In both cases, while little or no money was lost directly, hidden costs were present through the complex investigation that was required and a subsequent reassessment of lending practices. Furthermore, once fraudulent activity is detected, stricter lending conditions will typically follow to protect against future instances, which Paul says negatively impacts upon those attempting to engage in legitimate lending.

"It distorts the lending market because $50 million lent to a fraudulent entity is $50 million that isn't going somewhere legitimate. The people suffer the downstream effects of this type of fraud, because the banks will be less willing lend money and will do so on less favorable terms," explains Paul.

However, more than any individual, Paul argues New Zealand as a nation is the ultimate victim of mortgage fraud. It is a nation renowned for its political values of fairness and honesty. "Financial crime impacts upon New Zealand's financial system, banking system and international reputation as a safe place to do business," he says.

"New Zealand is typically [at the] top of the Transparency International Index for anti-corruption, and we trade a lot on that reputation for not being corrupt and being a good, safe, honest place to do business. When large fraud occurs on this scale it affects our international reputation which is incredibly valuable to New Zealand."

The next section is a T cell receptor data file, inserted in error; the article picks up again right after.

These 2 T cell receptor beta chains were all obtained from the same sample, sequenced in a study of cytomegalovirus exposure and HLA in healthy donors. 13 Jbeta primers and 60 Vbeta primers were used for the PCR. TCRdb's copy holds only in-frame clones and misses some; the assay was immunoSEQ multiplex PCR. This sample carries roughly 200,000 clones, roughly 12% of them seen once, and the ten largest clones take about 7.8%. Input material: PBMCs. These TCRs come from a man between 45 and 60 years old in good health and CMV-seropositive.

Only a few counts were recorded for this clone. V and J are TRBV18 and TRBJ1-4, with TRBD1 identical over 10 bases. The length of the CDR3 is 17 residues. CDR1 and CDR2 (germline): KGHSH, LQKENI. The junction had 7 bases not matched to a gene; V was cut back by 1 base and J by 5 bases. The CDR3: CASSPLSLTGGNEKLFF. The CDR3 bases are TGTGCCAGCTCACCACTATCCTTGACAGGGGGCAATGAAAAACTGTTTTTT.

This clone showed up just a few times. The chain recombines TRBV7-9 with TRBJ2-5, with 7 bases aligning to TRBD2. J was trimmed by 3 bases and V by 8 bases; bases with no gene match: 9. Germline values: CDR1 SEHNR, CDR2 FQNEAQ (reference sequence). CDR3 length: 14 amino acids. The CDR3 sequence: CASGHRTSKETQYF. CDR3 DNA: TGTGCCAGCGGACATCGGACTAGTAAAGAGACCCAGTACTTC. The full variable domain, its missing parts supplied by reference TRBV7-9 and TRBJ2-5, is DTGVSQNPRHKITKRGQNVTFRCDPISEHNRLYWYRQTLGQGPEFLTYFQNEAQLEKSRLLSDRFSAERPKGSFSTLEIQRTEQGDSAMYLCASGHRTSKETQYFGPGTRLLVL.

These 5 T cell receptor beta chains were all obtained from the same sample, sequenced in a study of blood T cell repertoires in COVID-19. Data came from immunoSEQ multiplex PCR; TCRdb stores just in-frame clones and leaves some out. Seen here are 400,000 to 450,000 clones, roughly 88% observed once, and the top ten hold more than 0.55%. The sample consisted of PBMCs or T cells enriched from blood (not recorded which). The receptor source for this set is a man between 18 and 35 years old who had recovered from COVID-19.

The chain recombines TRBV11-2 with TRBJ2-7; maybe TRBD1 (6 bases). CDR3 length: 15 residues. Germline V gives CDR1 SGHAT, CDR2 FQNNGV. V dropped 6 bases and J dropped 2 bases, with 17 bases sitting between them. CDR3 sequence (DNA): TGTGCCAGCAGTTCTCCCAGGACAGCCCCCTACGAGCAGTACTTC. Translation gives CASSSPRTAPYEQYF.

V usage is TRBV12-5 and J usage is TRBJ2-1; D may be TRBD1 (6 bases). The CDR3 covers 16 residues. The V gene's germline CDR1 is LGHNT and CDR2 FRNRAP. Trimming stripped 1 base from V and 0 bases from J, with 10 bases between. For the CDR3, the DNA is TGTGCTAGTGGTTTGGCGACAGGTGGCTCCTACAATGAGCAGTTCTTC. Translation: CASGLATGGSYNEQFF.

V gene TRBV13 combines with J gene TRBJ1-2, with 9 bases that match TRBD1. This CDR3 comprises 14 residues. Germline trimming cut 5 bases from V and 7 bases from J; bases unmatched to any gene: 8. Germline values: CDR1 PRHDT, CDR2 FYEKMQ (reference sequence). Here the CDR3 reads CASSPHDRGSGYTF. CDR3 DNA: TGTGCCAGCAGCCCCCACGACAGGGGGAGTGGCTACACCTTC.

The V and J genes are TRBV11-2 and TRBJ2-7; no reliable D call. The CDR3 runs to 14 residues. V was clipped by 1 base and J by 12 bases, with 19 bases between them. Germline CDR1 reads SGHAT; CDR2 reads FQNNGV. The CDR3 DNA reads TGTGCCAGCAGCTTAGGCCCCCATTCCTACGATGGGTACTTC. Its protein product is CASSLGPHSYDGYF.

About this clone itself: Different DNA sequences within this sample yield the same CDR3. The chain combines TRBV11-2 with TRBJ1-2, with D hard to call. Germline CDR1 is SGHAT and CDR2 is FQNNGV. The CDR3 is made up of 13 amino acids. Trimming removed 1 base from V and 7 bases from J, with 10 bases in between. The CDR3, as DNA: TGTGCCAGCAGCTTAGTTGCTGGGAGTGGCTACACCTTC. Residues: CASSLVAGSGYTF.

Combating financial crime

Paul highlights some potential warning signs that might indicate fraud. From within an organisation, danger signs can include staff being overly protective of working relationships, pushing through applications on fast-track time frames , and circumventing established processes. "It's not possible to engage in mortgage fraud of this scale without significant resources and intent. It's a series of false documents and sustained, elaborate deceptions and can involve inventing people, salaries, bank accounts and whole identities," says Paul.

He warns of the danger of compromising due diligence in the delegation and approval process, citing employees under the pressures of hitting lending targets within set periods as vulnerable to cutting corners and compromising on testing and evaluation.

The future of forensic accounting

While the individuals who commit these fraudulent acts ultimately put New Zealand's economy at risk, Paul says forensic accountants have the opportunity to actively protect it.

He adds that in addition to providing its forensic accounting staff with top-level training, the SFO also look to seek out natural communicators, capable of presenting their findings in simple terms.

"Forensic accountants are absolutely crucial and bring a huge level of expertise, allowing them to effectively unravel this complex level of fraud," he says.

"We look for clever, engaged and curious people. The ability to take complex concepts and express them is difficult to teach and the ultimate work product for our forensic accountants is presenting evidence in court, which requires a high degree of skill and expertise."